Power generating equipment is critical to today’s warfighter. In remote sites, generators run many critical functions the military needs to communicate, refrigerate and operate.
When generators need servicing or replacement because of age or combat damage, units in US Army Europe or Central Command know where to go to get these critical items brought back to “like new” condition.
The Field Logistics Readiness Center – Germershein (FLRC-G) falls under the Army Sustainment Command – Foward, and handles all of the generator replacement and repair functions, or resetting, without any extra work for the soldier.
“The biggest thing we have tried to do is keep the soldier totally oblivious to the effort involved,” said Holger Apfelbaum, the command’s reset liaison officer. The desert environment is not friendly to generators, even those designed for combat operations. “The sand there is not like typical sand in Florida,” Apfelbaum explained. “It’s powdery, gets into everything, and does a lot of damage.”
FLRC-G’s contracted team of mechanics cleans, welds, replaces, straightens and tunes the generators back to specification. Mr Apfelbaum elborated: “We want them to come out of the desert and voilá – there is the generator waiting for them at home station. Everything is cleaned and refurbished, the motor is replaced if neccessary; when we are done here, it is a new piece of equipment.”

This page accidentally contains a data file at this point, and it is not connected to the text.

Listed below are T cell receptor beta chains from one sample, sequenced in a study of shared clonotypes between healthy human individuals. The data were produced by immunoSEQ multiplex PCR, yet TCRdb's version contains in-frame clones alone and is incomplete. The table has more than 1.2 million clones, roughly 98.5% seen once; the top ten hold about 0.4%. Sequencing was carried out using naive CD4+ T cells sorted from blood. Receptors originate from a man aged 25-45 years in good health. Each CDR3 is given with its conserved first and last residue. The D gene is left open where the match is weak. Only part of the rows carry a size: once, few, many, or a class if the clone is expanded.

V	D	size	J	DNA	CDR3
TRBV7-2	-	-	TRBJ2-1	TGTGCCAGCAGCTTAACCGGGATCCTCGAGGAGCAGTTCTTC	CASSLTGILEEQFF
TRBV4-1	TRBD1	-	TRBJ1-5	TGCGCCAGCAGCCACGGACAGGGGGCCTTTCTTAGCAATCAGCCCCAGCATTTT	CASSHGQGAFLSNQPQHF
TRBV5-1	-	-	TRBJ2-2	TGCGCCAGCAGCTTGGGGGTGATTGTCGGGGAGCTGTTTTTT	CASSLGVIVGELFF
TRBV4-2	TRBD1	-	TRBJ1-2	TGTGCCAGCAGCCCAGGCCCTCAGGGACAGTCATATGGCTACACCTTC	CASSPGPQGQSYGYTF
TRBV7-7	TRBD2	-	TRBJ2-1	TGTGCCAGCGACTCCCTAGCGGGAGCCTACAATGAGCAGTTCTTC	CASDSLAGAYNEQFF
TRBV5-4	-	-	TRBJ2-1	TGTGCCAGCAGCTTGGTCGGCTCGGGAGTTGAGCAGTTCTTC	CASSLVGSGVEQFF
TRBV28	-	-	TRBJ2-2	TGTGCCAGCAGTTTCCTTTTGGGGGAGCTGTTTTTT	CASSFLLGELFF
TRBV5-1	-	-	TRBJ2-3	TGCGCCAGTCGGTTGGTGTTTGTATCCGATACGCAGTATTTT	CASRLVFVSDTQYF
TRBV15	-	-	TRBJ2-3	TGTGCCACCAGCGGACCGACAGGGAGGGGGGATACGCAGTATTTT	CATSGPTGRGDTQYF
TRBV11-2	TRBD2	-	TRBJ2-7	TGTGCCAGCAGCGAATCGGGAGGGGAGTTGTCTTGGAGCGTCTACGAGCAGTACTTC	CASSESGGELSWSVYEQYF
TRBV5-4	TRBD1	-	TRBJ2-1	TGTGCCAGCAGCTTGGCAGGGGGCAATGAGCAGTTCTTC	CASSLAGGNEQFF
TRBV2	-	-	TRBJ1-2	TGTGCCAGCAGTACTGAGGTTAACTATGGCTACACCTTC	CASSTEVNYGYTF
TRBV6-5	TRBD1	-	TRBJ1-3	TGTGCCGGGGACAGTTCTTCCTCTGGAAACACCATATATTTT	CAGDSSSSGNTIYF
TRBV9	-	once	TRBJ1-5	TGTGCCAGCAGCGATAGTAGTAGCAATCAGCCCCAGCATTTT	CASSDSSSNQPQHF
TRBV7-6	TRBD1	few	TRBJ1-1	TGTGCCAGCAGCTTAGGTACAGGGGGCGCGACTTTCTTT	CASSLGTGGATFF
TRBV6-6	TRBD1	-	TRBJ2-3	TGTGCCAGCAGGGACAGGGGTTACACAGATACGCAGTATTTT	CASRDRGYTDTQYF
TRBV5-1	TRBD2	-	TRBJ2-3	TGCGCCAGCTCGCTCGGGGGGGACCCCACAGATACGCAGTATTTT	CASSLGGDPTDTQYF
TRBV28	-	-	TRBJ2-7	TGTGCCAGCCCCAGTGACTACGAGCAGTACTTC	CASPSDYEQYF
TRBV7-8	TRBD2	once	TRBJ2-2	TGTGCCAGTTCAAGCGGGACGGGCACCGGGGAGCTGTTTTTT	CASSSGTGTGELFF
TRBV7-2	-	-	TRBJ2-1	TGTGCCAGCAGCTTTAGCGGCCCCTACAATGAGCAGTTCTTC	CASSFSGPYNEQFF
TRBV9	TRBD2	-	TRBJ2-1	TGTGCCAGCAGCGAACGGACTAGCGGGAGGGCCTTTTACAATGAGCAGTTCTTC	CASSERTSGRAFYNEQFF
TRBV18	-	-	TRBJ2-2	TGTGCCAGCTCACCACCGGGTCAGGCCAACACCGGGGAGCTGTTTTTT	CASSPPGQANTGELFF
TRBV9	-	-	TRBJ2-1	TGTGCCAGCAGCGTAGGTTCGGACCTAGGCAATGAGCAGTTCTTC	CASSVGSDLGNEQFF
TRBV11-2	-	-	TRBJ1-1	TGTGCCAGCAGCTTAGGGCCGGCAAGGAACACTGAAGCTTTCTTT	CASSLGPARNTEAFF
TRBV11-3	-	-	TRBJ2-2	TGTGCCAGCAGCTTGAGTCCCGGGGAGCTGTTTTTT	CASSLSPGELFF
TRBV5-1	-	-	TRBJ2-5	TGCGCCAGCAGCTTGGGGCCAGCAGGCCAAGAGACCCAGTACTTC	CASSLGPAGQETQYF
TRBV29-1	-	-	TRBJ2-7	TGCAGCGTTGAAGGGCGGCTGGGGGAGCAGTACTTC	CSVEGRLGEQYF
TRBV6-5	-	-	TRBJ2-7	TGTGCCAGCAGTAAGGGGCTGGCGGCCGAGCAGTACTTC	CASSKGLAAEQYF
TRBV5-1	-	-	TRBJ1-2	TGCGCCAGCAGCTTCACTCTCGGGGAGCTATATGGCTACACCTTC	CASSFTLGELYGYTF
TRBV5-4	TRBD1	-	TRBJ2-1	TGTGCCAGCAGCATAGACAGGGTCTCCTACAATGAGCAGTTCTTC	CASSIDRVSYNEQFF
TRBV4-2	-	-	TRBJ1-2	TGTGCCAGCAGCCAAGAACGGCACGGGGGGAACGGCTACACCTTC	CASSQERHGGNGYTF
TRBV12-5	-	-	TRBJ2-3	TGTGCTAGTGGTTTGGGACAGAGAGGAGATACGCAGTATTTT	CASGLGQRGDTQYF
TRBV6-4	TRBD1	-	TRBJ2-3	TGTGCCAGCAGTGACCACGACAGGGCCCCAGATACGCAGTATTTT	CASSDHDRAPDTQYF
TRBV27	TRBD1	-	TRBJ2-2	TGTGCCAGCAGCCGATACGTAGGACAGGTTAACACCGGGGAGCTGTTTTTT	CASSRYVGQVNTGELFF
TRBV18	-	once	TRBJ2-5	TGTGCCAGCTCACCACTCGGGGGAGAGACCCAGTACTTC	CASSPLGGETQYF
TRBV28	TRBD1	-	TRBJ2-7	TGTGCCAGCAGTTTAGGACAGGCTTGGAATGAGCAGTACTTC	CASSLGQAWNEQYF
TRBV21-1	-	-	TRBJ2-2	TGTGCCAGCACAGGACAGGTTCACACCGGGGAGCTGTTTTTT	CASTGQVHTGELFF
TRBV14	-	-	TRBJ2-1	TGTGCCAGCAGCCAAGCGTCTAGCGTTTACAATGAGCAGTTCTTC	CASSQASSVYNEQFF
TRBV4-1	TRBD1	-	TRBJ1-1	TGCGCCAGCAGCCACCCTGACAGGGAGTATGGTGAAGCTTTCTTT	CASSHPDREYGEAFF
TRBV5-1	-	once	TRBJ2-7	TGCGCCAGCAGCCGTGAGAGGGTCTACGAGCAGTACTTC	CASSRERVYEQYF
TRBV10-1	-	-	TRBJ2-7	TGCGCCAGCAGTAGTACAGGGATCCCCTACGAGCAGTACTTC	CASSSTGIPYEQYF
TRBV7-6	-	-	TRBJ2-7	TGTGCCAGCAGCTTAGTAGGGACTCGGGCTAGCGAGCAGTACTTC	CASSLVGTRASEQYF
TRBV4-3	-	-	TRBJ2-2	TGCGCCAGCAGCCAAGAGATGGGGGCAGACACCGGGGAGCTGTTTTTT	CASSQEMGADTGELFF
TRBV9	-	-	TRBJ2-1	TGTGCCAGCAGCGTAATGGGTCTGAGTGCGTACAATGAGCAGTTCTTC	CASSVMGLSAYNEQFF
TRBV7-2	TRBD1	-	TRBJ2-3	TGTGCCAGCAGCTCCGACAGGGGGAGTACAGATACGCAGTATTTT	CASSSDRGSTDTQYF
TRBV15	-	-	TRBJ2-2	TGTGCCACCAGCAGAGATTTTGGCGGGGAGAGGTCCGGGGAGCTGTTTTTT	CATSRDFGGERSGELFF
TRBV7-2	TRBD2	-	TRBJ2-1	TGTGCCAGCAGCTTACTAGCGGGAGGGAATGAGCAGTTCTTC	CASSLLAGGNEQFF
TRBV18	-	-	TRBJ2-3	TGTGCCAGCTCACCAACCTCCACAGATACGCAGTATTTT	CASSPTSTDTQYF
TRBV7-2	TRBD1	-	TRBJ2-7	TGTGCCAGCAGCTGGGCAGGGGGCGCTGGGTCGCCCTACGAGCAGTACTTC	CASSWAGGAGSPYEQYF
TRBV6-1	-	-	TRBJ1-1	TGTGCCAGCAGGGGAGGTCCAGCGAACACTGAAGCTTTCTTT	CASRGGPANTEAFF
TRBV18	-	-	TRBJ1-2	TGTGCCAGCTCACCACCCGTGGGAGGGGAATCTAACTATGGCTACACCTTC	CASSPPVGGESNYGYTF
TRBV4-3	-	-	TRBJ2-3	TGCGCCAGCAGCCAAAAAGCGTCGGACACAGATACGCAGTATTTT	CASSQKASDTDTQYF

The cost is close to that of purchasing a new generator, Mr Applebaum explained. “The problem is there is never enough new stuff out there – some of these items aren’t manufactured anymore.” Subsequently, Mr Apfelbaum is constantly looking for ways to save the government money, and has found some through German contractors.
An easily-overlooked part such as a fuel cap costs $17 through the supply system – although it is not readily available. “I found a local contractor who will refurbish them for $3.70,” Mr Apfelbaum continued. “This has saved me a lot of money – he can sandblast and repaint a couple of hundred of them in a weekend, and we don’t fall behind for something like a fule cap.”
According to FLRC-G Program Manager Paul Bell a 5K, or 5,000W generator can power a small house, and costs $16,000. Germersheim’s foward-deployed position in Europe enables tremendous time and money savings, Bell said. He noted that the options without the USAG Heidelberg-based facility do not meet the requirements of the War on Terror: shipping times to continental United States would be a 90 days round-trip, alternatively the government would spend 10 to 20 times the shipping cost for heavy equipment via air.
The recent surge in forces deployed to Iraq prompted an equivalent surge in the multi-national workforce. “The way we have it set up,” Bell said, “we can ramp up or ramp down our workforce based upon what the customer wants.”
This flexibility allwoed Germershein to switch to two shifts of ten each and reset 50 generators a month to meet demand. Back to one shift, the facility is now at normal workflow.
“Any deploying units still take priority, they get bumped in front of anything else,” Mr Apfelbaum said. A deploying signal unit recently had 15 pieces of equipment that needed to be turned around quickly. Germershein did the job in 30 days, well below the 180-day standard and allowing the unit to deploy with their equipment in combat-ready condition.
“That is what we are here for;” said Bell, “to give the customer excellent service, on time, at a fair price.”